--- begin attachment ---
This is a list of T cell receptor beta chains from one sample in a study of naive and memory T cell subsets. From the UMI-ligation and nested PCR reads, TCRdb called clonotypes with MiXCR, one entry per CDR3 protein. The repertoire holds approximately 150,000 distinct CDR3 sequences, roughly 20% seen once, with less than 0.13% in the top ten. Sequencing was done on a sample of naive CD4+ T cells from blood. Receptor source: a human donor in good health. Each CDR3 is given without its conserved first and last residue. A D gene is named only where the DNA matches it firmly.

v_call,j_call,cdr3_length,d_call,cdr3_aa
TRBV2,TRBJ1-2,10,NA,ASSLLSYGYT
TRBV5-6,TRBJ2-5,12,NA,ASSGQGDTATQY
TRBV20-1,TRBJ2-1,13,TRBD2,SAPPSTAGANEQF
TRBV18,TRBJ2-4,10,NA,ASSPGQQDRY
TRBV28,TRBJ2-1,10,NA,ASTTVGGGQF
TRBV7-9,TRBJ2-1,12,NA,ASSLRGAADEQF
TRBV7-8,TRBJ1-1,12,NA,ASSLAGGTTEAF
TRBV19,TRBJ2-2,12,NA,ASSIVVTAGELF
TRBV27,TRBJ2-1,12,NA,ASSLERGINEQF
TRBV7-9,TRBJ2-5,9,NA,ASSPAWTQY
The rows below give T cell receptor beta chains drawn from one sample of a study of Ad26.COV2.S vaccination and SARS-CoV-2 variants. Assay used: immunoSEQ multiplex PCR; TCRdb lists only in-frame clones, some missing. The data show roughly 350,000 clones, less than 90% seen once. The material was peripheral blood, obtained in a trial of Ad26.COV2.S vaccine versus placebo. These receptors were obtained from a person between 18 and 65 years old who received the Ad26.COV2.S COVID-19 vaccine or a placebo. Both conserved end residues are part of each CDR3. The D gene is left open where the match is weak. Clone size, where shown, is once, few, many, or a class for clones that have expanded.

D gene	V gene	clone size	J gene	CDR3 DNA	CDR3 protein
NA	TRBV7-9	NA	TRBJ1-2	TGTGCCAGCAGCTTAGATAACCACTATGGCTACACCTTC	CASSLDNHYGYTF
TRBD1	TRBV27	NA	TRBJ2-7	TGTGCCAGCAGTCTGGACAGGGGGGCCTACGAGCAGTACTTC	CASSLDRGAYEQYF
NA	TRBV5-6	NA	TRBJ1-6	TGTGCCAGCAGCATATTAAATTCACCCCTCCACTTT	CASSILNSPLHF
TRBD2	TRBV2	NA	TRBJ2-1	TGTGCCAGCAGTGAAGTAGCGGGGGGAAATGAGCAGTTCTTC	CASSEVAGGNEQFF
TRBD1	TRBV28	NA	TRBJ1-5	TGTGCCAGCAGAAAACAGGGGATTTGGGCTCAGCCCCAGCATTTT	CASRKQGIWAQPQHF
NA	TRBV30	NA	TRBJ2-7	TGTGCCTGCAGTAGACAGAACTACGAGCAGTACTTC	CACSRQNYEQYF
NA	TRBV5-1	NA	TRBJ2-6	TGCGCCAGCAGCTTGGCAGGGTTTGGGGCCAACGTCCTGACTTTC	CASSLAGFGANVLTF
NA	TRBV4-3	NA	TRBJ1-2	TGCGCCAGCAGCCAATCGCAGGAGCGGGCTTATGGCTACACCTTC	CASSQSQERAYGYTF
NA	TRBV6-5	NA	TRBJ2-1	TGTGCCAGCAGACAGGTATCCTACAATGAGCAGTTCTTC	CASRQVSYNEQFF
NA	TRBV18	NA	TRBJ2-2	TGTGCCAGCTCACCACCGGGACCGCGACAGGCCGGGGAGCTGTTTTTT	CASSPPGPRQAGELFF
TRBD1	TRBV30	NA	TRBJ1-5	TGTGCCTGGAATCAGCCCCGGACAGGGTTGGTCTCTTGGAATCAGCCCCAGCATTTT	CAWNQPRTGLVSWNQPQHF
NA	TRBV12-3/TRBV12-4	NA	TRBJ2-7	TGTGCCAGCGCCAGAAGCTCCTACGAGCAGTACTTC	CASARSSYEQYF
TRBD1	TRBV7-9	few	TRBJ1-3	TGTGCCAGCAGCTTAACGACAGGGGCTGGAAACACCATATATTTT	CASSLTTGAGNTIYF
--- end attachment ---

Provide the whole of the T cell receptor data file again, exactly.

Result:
This is a list of T cell receptor beta chains from one sample in a study of naive and memory T cell subsets. From the UMI-ligation and nested PCR reads, TCRdb called clonotypes with MiXCR, one entry per CDR3 protein. The repertoire holds approximately 150,000 distinct CDR3 sequences, roughly 20% seen once, with less than 0.13% in the top ten. Sequencing was done on a sample of naive CD4+ T cells from blood. Receptor source: a human donor in good health. Each CDR3 is given without its conserved first and last residue. A D gene is named only where the DNA matches it firmly.

v_call,j_call,cdr3_length,d_call,cdr3_aa
TRBV2,TRBJ1-2,10,NA,ASSLLSYGYT
TRBV5-6,TRBJ2-5,12,NA,ASSGQGDTATQY
TRBV20-1,TRBJ2-1,13,TRBD2,SAPPSTAGANEQF
TRBV18,TRBJ2-4,10,NA,ASSPGQQDRY
TRBV28,TRBJ2-1,10,NA,ASTTVGGGQF
TRBV7-9,TRBJ2-1,12,NA,ASSLRGAADEQF
TRBV7-8,TRBJ1-1,12,NA,ASSLAGGTTEAF
TRBV19,TRBJ2-2,12,NA,ASSIVVTAGELF
TRBV27,TRBJ2-1,12,NA,ASSLERGINEQF
TRBV7-9,TRBJ2-5,9,NA,ASSPAWTQY
The rows below give T cell receptor beta chains drawn from one sample of a study of Ad26.COV2.S vaccination and SARS-CoV-2 variants. Assay used: immunoSEQ multiplex PCR; TCRdb lists only in-frame clones, some missing. The data show roughly 350,000 clones, less than 90% seen once. The material was peripheral blood, obtained in a trial of Ad26.COV2.S vaccine versus placebo. These receptors were obtained from a person between 18 and 65 years old who received the Ad26.COV2.S COVID-19 vaccine or a placebo. Both conserved end residues are part of each CDR3. The D gene is left open where the match is weak. Clone size, where shown, is once, few, many, or a class for clones that have expanded.

D gene	V gene	clone size	J gene	CDR3 DNA	CDR3 protein
NA	TRBV7-9	NA	TRBJ1-2	TGTGCCAGCAGCTTAGATAACCACTATGGCTACACCTTC	CASSLDNHYGYTF
TRBD1	TRBV27	NA	TRBJ2-7	TGTGCCAGCAGTCTGGACAGGGGGGCCTACGAGCAGTACTTC	CASSLDRGAYEQYF
NA	TRBV5-6	NA	TRBJ1-6	TGTGCCAGCAGCATATTAAATTCACCCCTCCACTTT	CASSILNSPLHF
TRBD2	TRBV2	NA	TRBJ2-1	TGTGCCAGCAGTGAAGTAGCGGGGGGAAATGAGCAGTTCTTC	CASSEVAGGNEQFF
TRBD1	TRBV28	NA	TRBJ1-5	TGTGCCAGCAGAAAACAGGGGATTTGGGCTCAGCCCCAGCATTTT	CASRKQGIWAQPQHF
NA	TRBV30	NA	TRBJ2-7	TGTGCCTGCAGTAGACAGAACTACGAGCAGTACTTC	CACSRQNYEQYF
NA	TRBV5-1	NA	TRBJ2-6	TGCGCCAGCAGCTTGGCAGGGTTTGGGGCCAACGTCCTGACTTTC	CASSLAGFGANVLTF
NA	TRBV4-3	NA	TRBJ1-2	TGCGCCAGCAGCCAATCGCAGGAGCGGGCTTATGGCTACACCTTC	CASSQSQERAYGYTF
NA	TRBV6-5	NA	TRBJ2-1	TGTGCCAGCAGACAGGTATCCTACAATGAGCAGTTCTTC	CASRQVSYNEQFF
NA	TRBV18	NA	TRBJ2-2	TGTGCCAGCTCACCACCGGGACCGCGACAGGCCGGGGAGCTGTTTTTT	CASSPPGPRQAGELFF
TRBD1	TRBV30	NA	TRBJ1-5	TGTGCCTGGAATCAGCCCCGGACAGGGTTGGTCTCTTGGAATCAGCCCCAGCATTTT	CAWNQPRTGLVSWNQPQHF
NA	TRBV12-3/TRBV12-4	NA	TRBJ2-7	TGTGCCAGCGCCAGAAGCTCCTACGAGCAGTACTTC	CASARSSYEQYF
TRBD1	TRBV7-9	few	TRBJ1-3	TGTGCCAGCAGCTTAACGACAGGGGCTGGAAACACCATATATTTT	CASSLTTGAGNTIYF